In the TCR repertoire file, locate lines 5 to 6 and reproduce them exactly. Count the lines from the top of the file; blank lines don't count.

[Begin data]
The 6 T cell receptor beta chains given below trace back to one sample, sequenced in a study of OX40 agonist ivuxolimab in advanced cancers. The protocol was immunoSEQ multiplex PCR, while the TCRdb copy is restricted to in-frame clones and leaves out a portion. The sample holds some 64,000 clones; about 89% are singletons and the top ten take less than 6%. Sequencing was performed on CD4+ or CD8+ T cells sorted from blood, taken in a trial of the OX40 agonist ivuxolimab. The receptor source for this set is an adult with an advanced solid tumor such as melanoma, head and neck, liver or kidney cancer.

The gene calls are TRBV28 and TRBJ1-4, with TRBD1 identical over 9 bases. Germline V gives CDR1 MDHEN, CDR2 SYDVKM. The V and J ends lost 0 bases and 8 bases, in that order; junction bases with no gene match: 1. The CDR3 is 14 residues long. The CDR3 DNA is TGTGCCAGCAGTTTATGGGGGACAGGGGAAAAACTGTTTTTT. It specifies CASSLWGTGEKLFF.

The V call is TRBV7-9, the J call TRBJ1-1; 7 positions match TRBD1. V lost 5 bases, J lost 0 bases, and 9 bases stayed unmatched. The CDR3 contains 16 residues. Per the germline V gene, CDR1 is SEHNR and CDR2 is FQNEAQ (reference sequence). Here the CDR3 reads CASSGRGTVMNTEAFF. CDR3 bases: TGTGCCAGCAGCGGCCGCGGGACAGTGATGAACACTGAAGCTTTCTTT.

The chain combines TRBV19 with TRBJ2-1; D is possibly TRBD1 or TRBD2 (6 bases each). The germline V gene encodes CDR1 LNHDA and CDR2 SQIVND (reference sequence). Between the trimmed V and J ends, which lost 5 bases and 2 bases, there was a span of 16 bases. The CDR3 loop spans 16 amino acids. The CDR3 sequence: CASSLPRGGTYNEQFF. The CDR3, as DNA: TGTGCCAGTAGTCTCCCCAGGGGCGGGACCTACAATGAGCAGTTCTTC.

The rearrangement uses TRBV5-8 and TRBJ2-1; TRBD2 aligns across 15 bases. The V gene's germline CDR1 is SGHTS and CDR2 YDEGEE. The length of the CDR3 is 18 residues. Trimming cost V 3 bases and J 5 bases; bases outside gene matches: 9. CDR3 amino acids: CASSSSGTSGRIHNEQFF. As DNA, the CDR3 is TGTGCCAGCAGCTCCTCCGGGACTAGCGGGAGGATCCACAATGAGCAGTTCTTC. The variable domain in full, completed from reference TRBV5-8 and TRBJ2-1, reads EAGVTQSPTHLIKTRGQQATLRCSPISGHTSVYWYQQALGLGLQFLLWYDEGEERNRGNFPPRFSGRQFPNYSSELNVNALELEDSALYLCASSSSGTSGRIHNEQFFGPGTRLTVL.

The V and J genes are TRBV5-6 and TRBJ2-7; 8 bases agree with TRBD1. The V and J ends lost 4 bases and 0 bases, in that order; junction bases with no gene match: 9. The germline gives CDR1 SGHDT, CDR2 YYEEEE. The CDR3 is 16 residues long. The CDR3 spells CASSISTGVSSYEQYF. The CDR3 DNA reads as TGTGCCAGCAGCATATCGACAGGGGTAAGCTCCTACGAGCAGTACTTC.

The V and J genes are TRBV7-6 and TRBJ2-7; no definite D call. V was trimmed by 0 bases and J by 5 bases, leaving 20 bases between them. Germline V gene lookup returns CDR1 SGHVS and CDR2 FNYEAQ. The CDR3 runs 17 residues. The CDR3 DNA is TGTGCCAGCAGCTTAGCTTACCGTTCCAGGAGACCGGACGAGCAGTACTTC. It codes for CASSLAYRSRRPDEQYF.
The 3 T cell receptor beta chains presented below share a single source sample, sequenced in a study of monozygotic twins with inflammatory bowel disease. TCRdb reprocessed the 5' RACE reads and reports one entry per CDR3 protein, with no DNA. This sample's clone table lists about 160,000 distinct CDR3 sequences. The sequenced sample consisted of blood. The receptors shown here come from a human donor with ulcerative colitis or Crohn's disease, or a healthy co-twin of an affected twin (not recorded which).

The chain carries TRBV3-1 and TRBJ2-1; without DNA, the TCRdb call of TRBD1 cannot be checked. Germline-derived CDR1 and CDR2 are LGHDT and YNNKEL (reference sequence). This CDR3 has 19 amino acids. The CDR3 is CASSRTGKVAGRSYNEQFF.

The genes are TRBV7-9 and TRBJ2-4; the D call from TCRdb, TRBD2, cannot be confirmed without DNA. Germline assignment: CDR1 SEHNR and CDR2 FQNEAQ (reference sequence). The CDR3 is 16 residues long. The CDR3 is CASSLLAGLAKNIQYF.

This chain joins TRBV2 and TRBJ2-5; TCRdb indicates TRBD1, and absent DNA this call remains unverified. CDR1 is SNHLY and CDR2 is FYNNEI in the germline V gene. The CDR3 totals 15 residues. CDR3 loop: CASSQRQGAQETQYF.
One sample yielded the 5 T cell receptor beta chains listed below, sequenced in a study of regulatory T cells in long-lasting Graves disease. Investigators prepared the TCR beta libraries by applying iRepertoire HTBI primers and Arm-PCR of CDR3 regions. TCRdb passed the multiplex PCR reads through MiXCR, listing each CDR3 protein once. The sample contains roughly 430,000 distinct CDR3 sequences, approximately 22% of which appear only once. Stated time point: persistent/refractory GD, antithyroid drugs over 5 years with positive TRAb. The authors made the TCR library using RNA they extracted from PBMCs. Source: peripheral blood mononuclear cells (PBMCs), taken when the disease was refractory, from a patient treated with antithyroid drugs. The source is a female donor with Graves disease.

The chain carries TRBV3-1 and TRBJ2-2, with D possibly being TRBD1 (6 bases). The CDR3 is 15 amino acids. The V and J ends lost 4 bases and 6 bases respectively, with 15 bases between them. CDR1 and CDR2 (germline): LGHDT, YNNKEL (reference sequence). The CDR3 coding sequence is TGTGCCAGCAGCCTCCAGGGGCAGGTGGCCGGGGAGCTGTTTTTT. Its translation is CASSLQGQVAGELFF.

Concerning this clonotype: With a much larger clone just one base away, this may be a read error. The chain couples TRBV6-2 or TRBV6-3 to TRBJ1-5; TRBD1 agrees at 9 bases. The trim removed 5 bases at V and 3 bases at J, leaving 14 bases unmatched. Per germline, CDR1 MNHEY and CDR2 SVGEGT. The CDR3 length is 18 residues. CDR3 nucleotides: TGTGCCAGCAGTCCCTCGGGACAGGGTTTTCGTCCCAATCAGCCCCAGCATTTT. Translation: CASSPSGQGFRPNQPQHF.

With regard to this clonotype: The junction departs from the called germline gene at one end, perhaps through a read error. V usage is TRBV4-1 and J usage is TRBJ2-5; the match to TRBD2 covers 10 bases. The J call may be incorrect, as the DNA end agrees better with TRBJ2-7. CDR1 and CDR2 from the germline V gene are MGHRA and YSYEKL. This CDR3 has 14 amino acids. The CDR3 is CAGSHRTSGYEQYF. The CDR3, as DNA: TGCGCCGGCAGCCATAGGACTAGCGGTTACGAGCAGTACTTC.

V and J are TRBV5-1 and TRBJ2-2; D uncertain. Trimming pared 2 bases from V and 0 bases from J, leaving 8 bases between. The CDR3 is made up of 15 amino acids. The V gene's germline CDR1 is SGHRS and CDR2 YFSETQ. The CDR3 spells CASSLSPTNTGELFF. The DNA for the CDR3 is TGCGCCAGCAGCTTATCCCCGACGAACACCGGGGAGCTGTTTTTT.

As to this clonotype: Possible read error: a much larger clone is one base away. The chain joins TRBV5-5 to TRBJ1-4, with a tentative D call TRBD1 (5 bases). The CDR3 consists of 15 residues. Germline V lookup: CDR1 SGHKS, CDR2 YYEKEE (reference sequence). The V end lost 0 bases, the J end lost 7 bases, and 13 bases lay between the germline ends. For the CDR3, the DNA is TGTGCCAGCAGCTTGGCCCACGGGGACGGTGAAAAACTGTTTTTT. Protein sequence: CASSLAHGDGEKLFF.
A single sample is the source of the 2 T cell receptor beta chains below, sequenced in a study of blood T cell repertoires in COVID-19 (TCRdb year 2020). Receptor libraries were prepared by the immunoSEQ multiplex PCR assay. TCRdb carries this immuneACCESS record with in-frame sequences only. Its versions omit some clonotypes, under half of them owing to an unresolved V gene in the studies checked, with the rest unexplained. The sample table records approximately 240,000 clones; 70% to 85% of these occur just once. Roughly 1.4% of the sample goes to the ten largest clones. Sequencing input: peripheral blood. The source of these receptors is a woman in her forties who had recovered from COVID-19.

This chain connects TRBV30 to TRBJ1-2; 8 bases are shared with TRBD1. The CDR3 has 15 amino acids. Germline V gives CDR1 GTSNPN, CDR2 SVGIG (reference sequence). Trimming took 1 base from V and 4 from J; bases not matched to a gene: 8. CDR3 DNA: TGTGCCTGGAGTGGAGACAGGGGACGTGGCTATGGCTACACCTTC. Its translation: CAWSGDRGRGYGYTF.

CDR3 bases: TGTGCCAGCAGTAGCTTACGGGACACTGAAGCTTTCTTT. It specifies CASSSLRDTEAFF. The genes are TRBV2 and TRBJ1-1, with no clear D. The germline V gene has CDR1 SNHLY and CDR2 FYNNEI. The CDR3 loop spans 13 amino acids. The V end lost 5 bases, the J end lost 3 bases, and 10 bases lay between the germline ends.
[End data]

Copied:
The rearrangement uses TRBV5-8 and TRBJ2-1; TRBD2 aligns across 15 bases. The V gene's germline CDR1 is SGHTS and CDR2 YDEGEE. The length of the CDR3 is 18 residues. Trimming cost V 3 bases and J 5 bases; bases outside gene matches: 9. CDR3 amino acids: CASSSSGTSGRIHNEQFF. As DNA, the CDR3 is TGTGCCAGCAGCTCCTCCGGGACTAGCGGGAGGATCCACAATGAGCAGTTCTTC. The variable domain in full, completed from reference TRBV5-8 and TRBJ2-1, reads EAGVTQSPTHLIKTRGQQATLRCSPISGHTSVYWYQQALGLGLQFLLWYDEGEERNRGNFPPRFSGRQFPNYSSELNVNALELEDSALYLCASSSSGTSGRIHNEQFFGPGTRLTVL.

The V and J genes are TRBV5-6 and TRBJ2-7; 8 bases agree with TRBD1. The V and J ends lost 4 bases and 0 bases, in that order; junction bases with no gene match: 9. The germline gives CDR1 SGHDT, CDR2 YYEEEE. The CDR3 is 16 residues long. The CDR3 spells CASSISTGVSSYEQYF. The CDR3 DNA reads as TGTGCCAGCAGCATATCGACAGGGGTAAGCTCCTACGAGCAGTACTTC.